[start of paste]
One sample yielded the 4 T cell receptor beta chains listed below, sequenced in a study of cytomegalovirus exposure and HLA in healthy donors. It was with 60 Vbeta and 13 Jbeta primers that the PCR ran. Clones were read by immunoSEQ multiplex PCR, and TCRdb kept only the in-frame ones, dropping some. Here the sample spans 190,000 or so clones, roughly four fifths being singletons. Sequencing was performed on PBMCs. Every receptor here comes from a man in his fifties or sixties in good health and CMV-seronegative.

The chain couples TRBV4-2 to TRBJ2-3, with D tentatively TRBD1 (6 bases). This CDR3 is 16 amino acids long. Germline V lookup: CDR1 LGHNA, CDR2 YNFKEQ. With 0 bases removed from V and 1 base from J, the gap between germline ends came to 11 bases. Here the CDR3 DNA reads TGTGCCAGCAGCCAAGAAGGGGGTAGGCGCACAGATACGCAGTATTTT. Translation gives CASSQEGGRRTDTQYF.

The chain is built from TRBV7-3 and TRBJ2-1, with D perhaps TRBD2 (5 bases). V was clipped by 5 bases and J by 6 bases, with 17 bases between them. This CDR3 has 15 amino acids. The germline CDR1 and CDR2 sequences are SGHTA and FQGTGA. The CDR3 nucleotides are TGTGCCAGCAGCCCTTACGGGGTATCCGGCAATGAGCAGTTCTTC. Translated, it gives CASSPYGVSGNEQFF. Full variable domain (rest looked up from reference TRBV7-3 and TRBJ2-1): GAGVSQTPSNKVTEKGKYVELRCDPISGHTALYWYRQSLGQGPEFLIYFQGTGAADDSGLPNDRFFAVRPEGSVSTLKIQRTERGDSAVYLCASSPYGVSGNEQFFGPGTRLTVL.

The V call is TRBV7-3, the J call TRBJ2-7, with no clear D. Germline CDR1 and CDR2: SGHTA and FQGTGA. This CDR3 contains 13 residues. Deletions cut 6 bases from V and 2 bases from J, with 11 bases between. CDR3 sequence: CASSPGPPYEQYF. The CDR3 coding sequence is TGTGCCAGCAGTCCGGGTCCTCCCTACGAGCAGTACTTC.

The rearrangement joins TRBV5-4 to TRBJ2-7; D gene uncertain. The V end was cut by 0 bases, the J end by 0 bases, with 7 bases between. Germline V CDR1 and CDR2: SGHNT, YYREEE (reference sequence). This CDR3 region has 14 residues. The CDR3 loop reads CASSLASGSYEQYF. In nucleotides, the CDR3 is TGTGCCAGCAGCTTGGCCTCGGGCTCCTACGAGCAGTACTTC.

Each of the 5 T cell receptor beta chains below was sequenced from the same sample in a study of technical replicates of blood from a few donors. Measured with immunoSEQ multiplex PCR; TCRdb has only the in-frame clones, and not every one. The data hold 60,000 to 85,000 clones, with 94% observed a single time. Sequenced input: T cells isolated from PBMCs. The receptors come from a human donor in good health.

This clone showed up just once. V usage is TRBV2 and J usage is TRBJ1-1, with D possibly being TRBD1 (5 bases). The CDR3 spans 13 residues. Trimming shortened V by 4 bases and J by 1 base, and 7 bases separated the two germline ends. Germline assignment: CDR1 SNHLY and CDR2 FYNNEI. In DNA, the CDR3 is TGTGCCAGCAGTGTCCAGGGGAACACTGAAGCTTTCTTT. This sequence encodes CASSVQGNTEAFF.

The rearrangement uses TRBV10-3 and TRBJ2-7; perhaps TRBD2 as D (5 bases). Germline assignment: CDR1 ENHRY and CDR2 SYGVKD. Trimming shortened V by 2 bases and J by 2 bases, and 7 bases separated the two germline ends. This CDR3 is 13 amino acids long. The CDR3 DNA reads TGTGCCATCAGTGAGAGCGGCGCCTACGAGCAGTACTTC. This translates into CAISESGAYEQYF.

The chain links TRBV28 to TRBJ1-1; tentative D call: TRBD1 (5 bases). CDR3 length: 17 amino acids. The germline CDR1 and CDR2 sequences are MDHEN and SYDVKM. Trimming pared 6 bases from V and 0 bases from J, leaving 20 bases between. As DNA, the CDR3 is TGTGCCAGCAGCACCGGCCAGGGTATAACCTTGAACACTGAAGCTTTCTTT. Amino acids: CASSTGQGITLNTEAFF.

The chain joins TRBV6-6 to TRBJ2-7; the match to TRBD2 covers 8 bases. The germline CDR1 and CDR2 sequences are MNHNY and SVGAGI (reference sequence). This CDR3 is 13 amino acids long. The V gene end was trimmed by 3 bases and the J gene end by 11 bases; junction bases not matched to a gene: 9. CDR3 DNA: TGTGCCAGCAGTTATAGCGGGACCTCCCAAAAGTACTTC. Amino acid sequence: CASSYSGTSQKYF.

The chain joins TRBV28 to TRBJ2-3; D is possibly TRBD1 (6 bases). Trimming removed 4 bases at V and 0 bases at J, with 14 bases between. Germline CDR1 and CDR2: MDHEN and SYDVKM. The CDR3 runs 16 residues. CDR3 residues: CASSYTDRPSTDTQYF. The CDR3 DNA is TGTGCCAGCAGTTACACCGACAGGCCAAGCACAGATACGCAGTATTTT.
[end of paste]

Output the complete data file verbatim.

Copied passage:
One sample yielded the 4 T cell receptor beta chains listed below, sequenced in a study of cytomegalovirus exposure and HLA in healthy donors. It was with 60 Vbeta and 13 Jbeta primers that the PCR ran. Clones were read by immunoSEQ multiplex PCR, and TCRdb kept only the in-frame ones, dropping some. Here the sample spans 190,000 or so clones, roughly four fifths being singletons. Sequencing was performed on PBMCs. Every receptor here comes from a man in his fifties or sixties in good health and CMV-seronegative.

The chain couples TRBV4-2 to TRBJ2-3, with D tentatively TRBD1 (6 bases). This CDR3 is 16 amino acids long. Germline V lookup: CDR1 LGHNA, CDR2 YNFKEQ. With 0 bases removed from V and 1 base from J, the gap between germline ends came to 11 bases. Here the CDR3 DNA reads TGTGCCAGCAGCCAAGAAGGGGGTAGGCGCACAGATACGCAGTATTTT. Translation gives CASSQEGGRRTDTQYF.

The chain is built from TRBV7-3 and TRBJ2-1, with D perhaps TRBD2 (5 bases). V was clipped by 5 bases and J by 6 bases, with 17 bases between them. This CDR3 has 15 amino acids. The germline CDR1 and CDR2 sequences are SGHTA and FQGTGA. The CDR3 nucleotides are TGTGCCAGCAGCCCTTACGGGGTATCCGGCAATGAGCAGTTCTTC. Translated, it gives CASSPYGVSGNEQFF. Full variable domain (rest looked up from reference TRBV7-3 and TRBJ2-1): GAGVSQTPSNKVTEKGKYVELRCDPISGHTALYWYRQSLGQGPEFLIYFQGTGAADDSGLPNDRFFAVRPEGSVSTLKIQRTERGDSAVYLCASSPYGVSGNEQFFGPGTRLTVL.

The V call is TRBV7-3, the J call TRBJ2-7, with no clear D. Germline CDR1 and CDR2: SGHTA and FQGTGA. This CDR3 contains 13 residues. Deletions cut 6 bases from V and 2 bases from J, with 11 bases between. CDR3 sequence: CASSPGPPYEQYF. The CDR3 coding sequence is TGTGCCAGCAGTCCGGGTCCTCCCTACGAGCAGTACTTC.

The rearrangement joins TRBV5-4 to TRBJ2-7; D gene uncertain. The V end was cut by 0 bases, the J end by 0 bases, with 7 bases between. Germline V CDR1 and CDR2: SGHNT, YYREEE (reference sequence). This CDR3 region has 14 residues. The CDR3 loop reads CASSLASGSYEQYF. In nucleotides, the CDR3 is TGTGCCAGCAGCTTGGCCTCGGGCTCCTACGAGCAGTACTTC.

Each of the 5 T cell receptor beta chains below was sequenced from the same sample in a study of technical replicates of blood from a few donors. Measured with immunoSEQ multiplex PCR; TCRdb has only the in-frame clones, and not every one. The data hold 60,000 to 85,000 clones, with 94% observed a single time. Sequenced input: T cells isolated from PBMCs. The receptors come from a human donor in good health.

This clone showed up just once. V usage is TRBV2 and J usage is TRBJ1-1, with D possibly being TRBD1 (5 bases). The CDR3 spans 13 residues. Trimming shortened V by 4 bases and J by 1 base, and 7 bases separated the two germline ends. Germline assignment: CDR1 SNHLY and CDR2 FYNNEI. In DNA, the CDR3 is TGTGCCAGCAGTGTCCAGGGGAACACTGAAGCTTTCTTT. This sequence encodes CASSVQGNTEAFF.

The rearrangement uses TRBV10-3 and TRBJ2-7; perhaps TRBD2 as D (5 bases). Germline assignment: CDR1 ENHRY and CDR2 SYGVKD. Trimming shortened V by 2 bases and J by 2 bases, and 7 bases separated the two germline ends. This CDR3 is 13 amino acids long. The CDR3 DNA reads TGTGCCATCAGTGAGAGCGGCGCCTACGAGCAGTACTTC. This translates into CAISESGAYEQYF.

The chain links TRBV28 to TRBJ1-1; tentative D call: TRBD1 (5 bases). CDR3 length: 17 amino acids. The germline CDR1 and CDR2 sequences are MDHEN and SYDVKM. Trimming pared 6 bases from V and 0 bases from J, leaving 20 bases between. As DNA, the CDR3 is TGTGCCAGCAGCACCGGCCAGGGTATAACCTTGAACACTGAAGCTTTCTTT. Amino acids: CASSTGQGITLNTEAFF.

The chain joins TRBV6-6 to TRBJ2-7; the match to TRBD2 covers 8 bases. The germline CDR1 and CDR2 sequences are MNHNY and SVGAGI (reference sequence). This CDR3 is 13 amino acids long. The V gene end was trimmed by 3 bases and the J gene end by 11 bases; junction bases not matched to a gene: 9. CDR3 DNA: TGTGCCAGCAGTTATAGCGGGACCTCCCAAAAGTACTTC. Amino acid sequence: CASSYSGTSQKYF.

The chain joins TRBV28 to TRBJ2-3; D is possibly TRBD1 (6 bases). Trimming removed 4 bases at V and 0 bases at J, with 14 bases between. Germline CDR1 and CDR2: MDHEN and SYDVKM. The CDR3 runs 16 residues. CDR3 residues: CASSYTDRPSTDTQYF. The CDR3 DNA is TGTGCCAGCAGTTACACCGACAGGCCAAGCACAGATACGCAGTATTTT.